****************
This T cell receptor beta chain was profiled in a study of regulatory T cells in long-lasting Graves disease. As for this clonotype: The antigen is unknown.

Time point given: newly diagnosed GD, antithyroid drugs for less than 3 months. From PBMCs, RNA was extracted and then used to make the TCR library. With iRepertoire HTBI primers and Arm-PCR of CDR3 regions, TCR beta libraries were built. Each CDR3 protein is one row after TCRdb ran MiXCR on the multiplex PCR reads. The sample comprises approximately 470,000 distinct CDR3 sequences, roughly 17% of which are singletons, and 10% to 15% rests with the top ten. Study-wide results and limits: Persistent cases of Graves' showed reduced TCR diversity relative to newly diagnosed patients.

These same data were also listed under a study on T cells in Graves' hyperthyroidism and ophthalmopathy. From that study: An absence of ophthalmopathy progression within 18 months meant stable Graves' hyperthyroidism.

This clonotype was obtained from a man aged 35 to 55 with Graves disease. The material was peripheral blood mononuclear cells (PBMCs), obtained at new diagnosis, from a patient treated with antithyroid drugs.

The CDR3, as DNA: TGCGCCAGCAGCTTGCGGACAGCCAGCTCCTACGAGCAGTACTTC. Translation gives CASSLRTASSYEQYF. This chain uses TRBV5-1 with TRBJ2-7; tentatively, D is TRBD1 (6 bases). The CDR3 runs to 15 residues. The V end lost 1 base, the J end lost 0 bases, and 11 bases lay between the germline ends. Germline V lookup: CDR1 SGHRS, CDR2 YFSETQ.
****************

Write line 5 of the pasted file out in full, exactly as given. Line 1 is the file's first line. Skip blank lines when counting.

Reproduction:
The CDR3, as DNA: TGCGCCAGCAGCTTGCGGACAGCCAGCTCCTACGAGCAGTACTTC. Translation gives CASSLRTASSYEQYF. This chain uses TRBV5-1 with TRBJ2-7; tentatively, D is TRBD1 (6 bases). The CDR3 runs to 15 residues. The V end lost 1 base, the J end lost 0 bases, and 11 bases lay between the germline ends. Germline V lookup: CDR1 SGHRS, CDR2 YFSETQ.